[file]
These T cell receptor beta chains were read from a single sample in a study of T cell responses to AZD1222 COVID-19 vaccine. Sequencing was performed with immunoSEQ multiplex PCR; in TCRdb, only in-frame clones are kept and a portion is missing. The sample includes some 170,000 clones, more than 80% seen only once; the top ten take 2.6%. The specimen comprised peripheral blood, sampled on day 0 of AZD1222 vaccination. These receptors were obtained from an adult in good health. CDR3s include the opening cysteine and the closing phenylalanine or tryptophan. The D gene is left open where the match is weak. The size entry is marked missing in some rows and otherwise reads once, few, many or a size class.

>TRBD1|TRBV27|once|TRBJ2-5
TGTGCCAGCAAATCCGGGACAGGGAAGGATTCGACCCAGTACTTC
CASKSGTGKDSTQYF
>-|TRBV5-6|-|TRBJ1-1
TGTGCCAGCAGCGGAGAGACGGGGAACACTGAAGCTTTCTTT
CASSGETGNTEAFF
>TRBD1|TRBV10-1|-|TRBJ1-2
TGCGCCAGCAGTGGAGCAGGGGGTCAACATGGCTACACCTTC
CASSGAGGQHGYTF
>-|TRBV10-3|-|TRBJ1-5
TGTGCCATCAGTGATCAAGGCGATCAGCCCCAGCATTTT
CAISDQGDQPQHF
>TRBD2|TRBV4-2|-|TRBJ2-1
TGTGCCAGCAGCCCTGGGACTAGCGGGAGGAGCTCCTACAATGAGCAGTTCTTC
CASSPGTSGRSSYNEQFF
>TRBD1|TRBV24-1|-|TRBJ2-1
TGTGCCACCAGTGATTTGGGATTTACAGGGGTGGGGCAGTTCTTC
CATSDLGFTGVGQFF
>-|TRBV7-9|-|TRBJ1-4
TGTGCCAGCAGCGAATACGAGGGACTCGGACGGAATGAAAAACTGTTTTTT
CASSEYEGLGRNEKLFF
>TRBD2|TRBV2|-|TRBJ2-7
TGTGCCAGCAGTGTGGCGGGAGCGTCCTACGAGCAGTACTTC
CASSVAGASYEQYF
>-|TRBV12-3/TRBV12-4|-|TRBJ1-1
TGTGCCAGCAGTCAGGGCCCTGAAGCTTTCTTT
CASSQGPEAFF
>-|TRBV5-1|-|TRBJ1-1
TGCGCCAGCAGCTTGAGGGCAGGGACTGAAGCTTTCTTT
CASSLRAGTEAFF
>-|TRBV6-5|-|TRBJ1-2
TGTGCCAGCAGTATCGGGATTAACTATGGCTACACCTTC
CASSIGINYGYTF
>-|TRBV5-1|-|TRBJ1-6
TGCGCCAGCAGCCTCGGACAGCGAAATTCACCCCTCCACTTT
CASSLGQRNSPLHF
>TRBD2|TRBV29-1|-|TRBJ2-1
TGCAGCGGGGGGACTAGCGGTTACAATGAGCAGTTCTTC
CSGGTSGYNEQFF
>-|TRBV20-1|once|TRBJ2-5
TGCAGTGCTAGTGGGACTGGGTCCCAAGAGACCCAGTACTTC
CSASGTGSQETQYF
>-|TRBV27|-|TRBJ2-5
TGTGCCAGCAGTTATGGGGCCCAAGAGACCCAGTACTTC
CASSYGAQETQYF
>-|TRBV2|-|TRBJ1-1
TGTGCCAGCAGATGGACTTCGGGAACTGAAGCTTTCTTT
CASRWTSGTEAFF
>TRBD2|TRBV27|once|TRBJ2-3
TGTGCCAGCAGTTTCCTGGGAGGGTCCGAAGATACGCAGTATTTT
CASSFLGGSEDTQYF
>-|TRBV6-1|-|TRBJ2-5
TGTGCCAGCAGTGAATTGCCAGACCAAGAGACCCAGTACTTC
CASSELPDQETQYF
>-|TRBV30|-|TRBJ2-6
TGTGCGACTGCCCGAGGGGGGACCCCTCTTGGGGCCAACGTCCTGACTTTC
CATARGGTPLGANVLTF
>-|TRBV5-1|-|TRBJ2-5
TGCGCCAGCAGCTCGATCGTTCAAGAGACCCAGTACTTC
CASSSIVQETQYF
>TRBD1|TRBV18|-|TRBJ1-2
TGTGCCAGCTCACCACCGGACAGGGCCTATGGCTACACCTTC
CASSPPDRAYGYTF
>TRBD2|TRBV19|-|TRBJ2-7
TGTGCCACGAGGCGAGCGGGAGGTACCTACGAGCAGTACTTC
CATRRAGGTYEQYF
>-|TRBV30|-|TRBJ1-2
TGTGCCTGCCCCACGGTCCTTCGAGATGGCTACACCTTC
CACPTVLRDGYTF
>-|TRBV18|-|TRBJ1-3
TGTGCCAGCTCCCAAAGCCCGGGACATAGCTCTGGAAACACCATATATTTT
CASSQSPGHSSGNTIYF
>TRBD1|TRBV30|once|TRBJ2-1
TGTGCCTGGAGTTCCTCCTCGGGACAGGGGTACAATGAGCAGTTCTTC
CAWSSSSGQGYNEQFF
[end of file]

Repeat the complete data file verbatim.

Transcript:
These T cell receptor beta chains were read from a single sample in a study of T cell responses to AZD1222 COVID-19 vaccine. Sequencing was performed with immunoSEQ multiplex PCR; in TCRdb, only in-frame clones are kept and a portion is missing. The sample includes some 170,000 clones, more than 80% seen only once; the top ten take 2.6%. The specimen comprised peripheral blood, sampled on day 0 of AZD1222 vaccination. These receptors were obtained from an adult in good health. CDR3s include the opening cysteine and the closing phenylalanine or tryptophan. The D gene is left open where the match is weak. The size entry is marked missing in some rows and otherwise reads once, few, many or a size class.

>TRBD1|TRBV27|once|TRBJ2-5
TGTGCCAGCAAATCCGGGACAGGGAAGGATTCGACCCAGTACTTC
CASKSGTGKDSTQYF
>-|TRBV5-6|-|TRBJ1-1
TGTGCCAGCAGCGGAGAGACGGGGAACACTGAAGCTTTCTTT
CASSGETGNTEAFF
>TRBD1|TRBV10-1|-|TRBJ1-2
TGCGCCAGCAGTGGAGCAGGGGGTCAACATGGCTACACCTTC
CASSGAGGQHGYTF
>-|TRBV10-3|-|TRBJ1-5
TGTGCCATCAGTGATCAAGGCGATCAGCCCCAGCATTTT
CAISDQGDQPQHF
>TRBD2|TRBV4-2|-|TRBJ2-1
TGTGCCAGCAGCCCTGGGACTAGCGGGAGGAGCTCCTACAATGAGCAGTTCTTC
CASSPGTSGRSSYNEQFF
>TRBD1|TRBV24-1|-|TRBJ2-1
TGTGCCACCAGTGATTTGGGATTTACAGGGGTGGGGCAGTTCTTC
CATSDLGFTGVGQFF
>-|TRBV7-9|-|TRBJ1-4
TGTGCCAGCAGCGAATACGAGGGACTCGGACGGAATGAAAAACTGTTTTTT
CASSEYEGLGRNEKLFF
>TRBD2|TRBV2|-|TRBJ2-7
TGTGCCAGCAGTGTGGCGGGAGCGTCCTACGAGCAGTACTTC
CASSVAGASYEQYF
>-|TRBV12-3/TRBV12-4|-|TRBJ1-1
TGTGCCAGCAGTCAGGGCCCTGAAGCTTTCTTT
CASSQGPEAFF
>-|TRBV5-1|-|TRBJ1-1
TGCGCCAGCAGCTTGAGGGCAGGGACTGAAGCTTTCTTT
CASSLRAGTEAFF
>-|TRBV6-5|-|TRBJ1-2
TGTGCCAGCAGTATCGGGATTAACTATGGCTACACCTTC
CASSIGINYGYTF
>-|TRBV5-1|-|TRBJ1-6
TGCGCCAGCAGCCTCGGACAGCGAAATTCACCCCTCCACTTT
CASSLGQRNSPLHF
>TRBD2|TRBV29-1|-|TRBJ2-1
TGCAGCGGGGGGACTAGCGGTTACAATGAGCAGTTCTTC
CSGGTSGYNEQFF
>-|TRBV20-1|once|TRBJ2-5
TGCAGTGCTAGTGGGACTGGGTCCCAAGAGACCCAGTACTTC
CSASGTGSQETQYF
>-|TRBV27|-|TRBJ2-5
TGTGCCAGCAGTTATGGGGCCCAAGAGACCCAGTACTTC
CASSYGAQETQYF
>-|TRBV2|-|TRBJ1-1
TGTGCCAGCAGATGGACTTCGGGAACTGAAGCTTTCTTT
CASRWTSGTEAFF
>TRBD2|TRBV27|once|TRBJ2-3
TGTGCCAGCAGTTTCCTGGGAGGGTCCGAAGATACGCAGTATTTT
CASSFLGGSEDTQYF
>-|TRBV6-1|-|TRBJ2-5
TGTGCCAGCAGTGAATTGCCAGACCAAGAGACCCAGTACTTC
CASSELPDQETQYF
>-|TRBV30|-|TRBJ2-6
TGTGCGACTGCCCGAGGGGGGACCCCTCTTGGGGCCAACGTCCTGACTTTC
CATARGGTPLGANVLTF
>-|TRBV5-1|-|TRBJ2-5
TGCGCCAGCAGCTCGATCGTTCAAGAGACCCAGTACTTC
CASSSIVQETQYF
>TRBD1|TRBV18|-|TRBJ1-2
TGTGCCAGCTCACCACCGGACAGGGCCTATGGCTACACCTTC
CASSPPDRAYGYTF
>TRBD2|TRBV19|-|TRBJ2-7
TGTGCCACGAGGCGAGCGGGAGGTACCTACGAGCAGTACTTC
CATRRAGGTYEQYF
>-|TRBV30|-|TRBJ1-2
TGTGCCTGCCCCACGGTCCTTCGAGATGGCTACACCTTC
CACPTVLRDGYTF
>-|TRBV18|-|TRBJ1-3
TGTGCCAGCTCCCAAAGCCCGGGACATAGCTCTGGAAACACCATATATTTT
CASSQSPGHSSGNTIYF
>TRBD1|TRBV30|once|TRBJ2-1
TGTGCCTGGAGTTCCTCCTCGGGACAGGGGTACAATGAGCAGTTCTTC
CAWSSSSGQGYNEQFF